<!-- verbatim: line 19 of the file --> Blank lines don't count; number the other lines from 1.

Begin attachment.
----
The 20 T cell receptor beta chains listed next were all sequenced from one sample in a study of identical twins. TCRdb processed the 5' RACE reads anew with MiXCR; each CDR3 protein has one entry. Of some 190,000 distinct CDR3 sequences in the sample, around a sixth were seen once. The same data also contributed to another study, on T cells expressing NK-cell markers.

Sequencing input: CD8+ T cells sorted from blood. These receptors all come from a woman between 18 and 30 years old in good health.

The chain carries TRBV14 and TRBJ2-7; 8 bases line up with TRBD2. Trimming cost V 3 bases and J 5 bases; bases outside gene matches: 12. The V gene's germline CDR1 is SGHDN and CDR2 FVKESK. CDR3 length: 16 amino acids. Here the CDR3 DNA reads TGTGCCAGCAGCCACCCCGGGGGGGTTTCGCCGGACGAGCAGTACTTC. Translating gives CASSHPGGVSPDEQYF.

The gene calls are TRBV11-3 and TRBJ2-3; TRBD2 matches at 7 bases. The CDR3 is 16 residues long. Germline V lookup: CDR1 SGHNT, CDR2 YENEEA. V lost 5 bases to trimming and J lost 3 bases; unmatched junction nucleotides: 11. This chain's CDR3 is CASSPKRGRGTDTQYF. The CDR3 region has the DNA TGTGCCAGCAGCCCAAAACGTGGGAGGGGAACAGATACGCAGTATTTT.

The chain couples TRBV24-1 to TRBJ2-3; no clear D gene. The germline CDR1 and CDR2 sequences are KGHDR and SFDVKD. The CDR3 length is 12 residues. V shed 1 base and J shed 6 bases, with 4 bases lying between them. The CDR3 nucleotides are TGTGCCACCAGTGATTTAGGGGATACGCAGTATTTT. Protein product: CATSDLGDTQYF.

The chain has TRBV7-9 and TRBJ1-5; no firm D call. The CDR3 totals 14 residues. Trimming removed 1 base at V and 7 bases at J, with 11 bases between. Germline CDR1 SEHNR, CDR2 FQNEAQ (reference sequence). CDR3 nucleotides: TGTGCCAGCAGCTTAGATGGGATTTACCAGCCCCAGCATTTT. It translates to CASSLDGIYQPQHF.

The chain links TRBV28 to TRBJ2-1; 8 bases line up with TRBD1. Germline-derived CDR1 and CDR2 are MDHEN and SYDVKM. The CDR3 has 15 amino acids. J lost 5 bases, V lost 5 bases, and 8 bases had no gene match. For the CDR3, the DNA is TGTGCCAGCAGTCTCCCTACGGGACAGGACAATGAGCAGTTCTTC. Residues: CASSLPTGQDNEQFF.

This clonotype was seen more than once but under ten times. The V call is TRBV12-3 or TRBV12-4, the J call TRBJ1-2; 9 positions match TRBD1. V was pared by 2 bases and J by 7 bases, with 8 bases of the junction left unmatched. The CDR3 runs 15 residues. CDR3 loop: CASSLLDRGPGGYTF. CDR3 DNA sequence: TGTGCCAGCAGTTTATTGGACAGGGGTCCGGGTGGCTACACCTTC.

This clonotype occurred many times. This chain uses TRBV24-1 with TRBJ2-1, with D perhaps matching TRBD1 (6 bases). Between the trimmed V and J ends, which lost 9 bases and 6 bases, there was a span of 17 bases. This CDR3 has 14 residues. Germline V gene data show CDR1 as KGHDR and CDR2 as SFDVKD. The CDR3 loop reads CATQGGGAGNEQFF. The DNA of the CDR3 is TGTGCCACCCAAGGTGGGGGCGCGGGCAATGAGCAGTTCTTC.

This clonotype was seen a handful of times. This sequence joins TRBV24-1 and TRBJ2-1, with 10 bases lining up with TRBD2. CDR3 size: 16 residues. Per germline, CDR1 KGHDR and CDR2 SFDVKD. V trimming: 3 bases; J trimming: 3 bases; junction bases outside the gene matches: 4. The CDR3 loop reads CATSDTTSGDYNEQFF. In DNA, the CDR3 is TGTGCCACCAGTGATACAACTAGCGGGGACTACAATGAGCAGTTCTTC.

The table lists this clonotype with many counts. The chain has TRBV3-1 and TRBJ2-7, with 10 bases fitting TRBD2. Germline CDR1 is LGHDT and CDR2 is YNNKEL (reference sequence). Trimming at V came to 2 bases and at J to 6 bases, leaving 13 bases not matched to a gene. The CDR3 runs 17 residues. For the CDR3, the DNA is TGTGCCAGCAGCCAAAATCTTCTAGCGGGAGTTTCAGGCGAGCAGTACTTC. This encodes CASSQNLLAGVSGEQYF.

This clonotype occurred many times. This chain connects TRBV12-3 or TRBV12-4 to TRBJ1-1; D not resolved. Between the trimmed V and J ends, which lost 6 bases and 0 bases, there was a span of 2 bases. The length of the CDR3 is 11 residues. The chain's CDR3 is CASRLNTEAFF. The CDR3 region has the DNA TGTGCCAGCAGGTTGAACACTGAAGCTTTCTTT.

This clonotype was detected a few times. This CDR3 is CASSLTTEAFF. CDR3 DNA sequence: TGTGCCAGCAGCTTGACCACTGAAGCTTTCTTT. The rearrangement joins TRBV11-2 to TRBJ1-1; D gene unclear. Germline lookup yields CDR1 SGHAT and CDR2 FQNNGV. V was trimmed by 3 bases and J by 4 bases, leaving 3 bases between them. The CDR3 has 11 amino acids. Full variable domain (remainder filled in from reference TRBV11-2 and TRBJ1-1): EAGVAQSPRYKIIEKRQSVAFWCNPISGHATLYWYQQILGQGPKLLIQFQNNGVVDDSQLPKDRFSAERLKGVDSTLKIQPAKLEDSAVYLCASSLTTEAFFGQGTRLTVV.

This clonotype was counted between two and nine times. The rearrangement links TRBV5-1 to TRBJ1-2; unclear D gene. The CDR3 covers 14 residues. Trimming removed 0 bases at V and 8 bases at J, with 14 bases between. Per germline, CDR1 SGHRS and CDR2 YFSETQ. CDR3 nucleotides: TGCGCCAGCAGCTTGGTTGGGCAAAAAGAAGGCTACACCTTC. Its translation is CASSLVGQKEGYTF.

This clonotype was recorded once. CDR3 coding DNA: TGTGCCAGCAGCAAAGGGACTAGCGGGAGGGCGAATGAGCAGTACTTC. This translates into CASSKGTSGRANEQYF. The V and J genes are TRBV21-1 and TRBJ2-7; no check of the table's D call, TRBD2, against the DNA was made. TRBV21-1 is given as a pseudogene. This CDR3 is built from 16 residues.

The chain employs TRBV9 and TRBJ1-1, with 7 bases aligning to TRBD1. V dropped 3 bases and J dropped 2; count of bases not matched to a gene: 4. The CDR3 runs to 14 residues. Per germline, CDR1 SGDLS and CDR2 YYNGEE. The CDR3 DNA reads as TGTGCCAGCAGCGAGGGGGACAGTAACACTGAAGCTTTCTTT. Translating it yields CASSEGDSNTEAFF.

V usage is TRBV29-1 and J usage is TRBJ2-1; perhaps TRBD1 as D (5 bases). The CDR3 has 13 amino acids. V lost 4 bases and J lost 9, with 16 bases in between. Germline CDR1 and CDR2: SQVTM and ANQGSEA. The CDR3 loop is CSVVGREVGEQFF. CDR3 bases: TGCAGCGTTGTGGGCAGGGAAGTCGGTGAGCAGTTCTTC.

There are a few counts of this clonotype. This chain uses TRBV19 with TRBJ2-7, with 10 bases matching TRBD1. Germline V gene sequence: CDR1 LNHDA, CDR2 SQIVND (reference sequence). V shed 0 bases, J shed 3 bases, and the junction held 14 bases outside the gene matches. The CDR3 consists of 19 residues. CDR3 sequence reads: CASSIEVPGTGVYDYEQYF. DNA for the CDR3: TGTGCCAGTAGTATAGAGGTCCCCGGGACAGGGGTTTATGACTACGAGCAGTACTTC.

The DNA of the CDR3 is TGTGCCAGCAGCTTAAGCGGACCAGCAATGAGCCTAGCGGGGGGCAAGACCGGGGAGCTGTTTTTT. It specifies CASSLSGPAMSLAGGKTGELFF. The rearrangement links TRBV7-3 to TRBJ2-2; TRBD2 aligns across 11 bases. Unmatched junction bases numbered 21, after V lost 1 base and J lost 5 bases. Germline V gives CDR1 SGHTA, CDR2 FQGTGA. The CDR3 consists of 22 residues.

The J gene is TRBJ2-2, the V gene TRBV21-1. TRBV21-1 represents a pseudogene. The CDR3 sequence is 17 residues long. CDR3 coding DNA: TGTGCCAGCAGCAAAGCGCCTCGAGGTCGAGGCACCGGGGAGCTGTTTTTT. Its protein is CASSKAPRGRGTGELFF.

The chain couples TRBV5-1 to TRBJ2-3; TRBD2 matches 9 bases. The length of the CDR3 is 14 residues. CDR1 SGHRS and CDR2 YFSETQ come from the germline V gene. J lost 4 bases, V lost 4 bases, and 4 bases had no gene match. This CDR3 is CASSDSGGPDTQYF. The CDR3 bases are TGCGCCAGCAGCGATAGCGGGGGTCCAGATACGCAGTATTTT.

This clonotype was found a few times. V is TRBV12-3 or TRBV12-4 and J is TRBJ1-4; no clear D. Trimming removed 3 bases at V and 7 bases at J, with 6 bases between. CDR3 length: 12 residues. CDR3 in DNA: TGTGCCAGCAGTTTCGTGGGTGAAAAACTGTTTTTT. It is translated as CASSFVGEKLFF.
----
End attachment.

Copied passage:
The DNA of the CDR3 is TGTGCCAGCAGCTTAAGCGGACCAGCAATGAGCCTAGCGGGGGGCAAGACCGGGGAGCTGTTTTTT. It specifies CASSLSGPAMSLAGGKTGELFF. The rearrangement links TRBV7-3 to TRBJ2-2; TRBD2 aligns across 11 bases. Unmatched junction bases numbered 21, after V lost 1 base and J lost 5 bases. Germline V gives CDR1 SGHTA, CDR2 FQGTGA. The CDR3 consists of 22 residues.